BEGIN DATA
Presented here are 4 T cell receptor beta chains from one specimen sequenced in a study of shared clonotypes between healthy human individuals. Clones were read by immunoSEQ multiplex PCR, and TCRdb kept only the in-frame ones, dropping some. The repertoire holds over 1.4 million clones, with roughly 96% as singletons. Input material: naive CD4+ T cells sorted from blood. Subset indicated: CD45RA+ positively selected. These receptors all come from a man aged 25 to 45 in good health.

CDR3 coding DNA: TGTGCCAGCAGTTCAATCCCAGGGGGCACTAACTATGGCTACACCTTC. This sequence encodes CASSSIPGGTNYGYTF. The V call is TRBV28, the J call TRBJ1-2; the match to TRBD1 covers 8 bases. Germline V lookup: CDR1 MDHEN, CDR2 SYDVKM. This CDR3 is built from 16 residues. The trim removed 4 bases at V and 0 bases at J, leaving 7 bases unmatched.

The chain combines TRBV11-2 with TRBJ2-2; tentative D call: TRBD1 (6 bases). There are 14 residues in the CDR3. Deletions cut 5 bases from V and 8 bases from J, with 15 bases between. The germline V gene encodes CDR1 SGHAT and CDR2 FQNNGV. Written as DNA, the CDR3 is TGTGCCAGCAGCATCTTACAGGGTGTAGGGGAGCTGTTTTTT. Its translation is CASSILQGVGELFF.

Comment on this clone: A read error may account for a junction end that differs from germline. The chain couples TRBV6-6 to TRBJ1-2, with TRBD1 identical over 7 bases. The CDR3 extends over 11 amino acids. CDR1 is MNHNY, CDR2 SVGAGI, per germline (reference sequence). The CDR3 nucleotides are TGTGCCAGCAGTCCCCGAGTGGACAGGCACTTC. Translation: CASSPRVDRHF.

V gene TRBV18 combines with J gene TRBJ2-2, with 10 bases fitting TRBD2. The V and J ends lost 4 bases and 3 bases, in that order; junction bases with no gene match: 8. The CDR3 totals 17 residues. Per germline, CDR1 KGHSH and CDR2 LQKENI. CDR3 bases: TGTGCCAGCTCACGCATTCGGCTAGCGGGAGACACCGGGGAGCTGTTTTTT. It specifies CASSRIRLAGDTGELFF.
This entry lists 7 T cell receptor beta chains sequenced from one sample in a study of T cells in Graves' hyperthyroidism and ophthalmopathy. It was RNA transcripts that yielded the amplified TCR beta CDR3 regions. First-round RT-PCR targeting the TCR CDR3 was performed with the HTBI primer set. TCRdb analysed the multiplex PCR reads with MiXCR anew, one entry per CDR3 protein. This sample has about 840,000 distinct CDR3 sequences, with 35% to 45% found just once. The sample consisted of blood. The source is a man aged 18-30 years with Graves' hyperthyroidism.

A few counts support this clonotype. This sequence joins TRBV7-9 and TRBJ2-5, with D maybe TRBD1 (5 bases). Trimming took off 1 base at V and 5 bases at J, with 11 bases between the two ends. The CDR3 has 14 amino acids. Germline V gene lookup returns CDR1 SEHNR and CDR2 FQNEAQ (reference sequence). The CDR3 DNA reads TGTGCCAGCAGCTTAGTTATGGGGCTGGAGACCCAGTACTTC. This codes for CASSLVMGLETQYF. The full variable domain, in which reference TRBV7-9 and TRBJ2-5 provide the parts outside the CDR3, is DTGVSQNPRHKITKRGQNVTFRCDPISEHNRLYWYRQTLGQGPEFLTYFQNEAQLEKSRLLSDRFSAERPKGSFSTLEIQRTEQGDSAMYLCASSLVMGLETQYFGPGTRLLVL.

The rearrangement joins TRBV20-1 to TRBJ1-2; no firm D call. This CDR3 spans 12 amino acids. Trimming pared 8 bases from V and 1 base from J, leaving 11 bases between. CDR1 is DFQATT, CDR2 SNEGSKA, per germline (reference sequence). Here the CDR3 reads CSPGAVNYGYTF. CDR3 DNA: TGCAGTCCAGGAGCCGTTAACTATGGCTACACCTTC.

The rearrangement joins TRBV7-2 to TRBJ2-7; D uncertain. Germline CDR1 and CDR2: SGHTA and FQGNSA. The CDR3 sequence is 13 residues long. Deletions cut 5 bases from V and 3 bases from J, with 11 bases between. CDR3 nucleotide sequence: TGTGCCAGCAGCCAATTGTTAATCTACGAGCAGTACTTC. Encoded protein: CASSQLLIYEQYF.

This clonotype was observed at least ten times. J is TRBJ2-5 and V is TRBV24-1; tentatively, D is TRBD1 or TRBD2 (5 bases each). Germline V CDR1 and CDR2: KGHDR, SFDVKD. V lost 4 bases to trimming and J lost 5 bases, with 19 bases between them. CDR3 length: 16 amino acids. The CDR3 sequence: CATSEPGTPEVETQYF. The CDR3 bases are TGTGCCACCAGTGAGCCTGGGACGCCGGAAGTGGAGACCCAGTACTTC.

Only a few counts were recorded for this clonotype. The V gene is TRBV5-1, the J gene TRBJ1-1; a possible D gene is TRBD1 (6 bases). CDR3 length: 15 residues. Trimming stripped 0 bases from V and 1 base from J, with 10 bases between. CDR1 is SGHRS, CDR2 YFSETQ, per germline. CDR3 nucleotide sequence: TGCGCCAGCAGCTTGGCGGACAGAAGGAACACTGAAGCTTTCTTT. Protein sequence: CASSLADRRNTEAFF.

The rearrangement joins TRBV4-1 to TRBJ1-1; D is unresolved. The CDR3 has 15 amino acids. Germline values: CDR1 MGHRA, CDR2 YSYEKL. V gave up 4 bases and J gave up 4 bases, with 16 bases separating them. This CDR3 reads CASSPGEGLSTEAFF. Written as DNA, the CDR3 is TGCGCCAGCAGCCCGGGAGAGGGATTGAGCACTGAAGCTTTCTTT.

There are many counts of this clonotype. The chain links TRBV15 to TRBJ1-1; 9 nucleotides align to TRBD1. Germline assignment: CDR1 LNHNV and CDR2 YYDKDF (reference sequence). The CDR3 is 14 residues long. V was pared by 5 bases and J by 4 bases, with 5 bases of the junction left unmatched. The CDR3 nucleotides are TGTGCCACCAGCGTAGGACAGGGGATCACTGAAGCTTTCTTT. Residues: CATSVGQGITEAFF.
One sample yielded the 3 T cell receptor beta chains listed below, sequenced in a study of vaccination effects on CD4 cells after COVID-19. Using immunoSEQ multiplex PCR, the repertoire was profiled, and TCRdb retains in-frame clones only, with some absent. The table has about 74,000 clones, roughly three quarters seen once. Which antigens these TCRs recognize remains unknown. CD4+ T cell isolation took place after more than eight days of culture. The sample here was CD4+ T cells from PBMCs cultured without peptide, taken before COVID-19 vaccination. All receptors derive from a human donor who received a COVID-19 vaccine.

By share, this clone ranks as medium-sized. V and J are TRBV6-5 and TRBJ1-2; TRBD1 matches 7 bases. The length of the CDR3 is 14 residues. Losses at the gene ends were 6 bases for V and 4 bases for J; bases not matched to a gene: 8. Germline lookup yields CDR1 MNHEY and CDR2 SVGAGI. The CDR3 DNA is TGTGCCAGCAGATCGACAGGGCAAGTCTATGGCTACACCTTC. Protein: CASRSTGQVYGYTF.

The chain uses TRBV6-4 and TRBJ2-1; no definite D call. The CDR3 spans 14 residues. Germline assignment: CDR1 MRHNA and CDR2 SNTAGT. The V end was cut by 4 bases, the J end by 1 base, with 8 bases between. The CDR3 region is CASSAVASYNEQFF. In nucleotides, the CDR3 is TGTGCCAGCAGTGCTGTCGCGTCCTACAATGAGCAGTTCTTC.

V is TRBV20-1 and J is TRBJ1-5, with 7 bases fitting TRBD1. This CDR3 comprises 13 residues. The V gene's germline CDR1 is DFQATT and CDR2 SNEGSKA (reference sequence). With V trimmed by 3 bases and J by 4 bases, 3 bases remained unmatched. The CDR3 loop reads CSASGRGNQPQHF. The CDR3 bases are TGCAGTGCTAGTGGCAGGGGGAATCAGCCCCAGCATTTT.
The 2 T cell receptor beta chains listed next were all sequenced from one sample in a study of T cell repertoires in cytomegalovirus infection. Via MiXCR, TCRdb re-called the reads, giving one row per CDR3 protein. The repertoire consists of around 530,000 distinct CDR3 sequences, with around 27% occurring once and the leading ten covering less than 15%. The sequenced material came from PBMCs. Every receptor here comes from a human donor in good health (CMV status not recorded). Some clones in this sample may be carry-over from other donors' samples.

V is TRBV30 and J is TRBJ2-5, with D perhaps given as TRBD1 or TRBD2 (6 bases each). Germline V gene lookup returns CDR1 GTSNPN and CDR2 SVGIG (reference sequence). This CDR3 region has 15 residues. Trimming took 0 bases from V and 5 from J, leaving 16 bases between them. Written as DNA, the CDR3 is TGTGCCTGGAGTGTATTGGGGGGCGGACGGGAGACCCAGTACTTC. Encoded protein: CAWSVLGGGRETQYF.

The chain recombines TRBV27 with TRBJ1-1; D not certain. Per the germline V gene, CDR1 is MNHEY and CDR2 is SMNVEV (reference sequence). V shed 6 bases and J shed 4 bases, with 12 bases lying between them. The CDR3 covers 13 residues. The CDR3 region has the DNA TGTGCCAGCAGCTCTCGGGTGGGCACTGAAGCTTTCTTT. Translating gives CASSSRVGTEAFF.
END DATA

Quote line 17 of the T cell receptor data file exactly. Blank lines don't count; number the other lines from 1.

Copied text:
V is TRBV20-1 and J is TRBJ1-5, with 7 bases fitting TRBD1. This CDR3 comprises 13 residues. The V gene's germline CDR1 is DFQATT and CDR2 SNEGSKA (reference sequence). With V trimmed by 3 bases and J by 4 bases, 3 bases remained unmatched. The CDR3 loop reads CSASGRGNQPQHF. The CDR3 bases are TGCAGTGCTAGTGGCAGGGGGAATCAGCCCCAGCATTTT.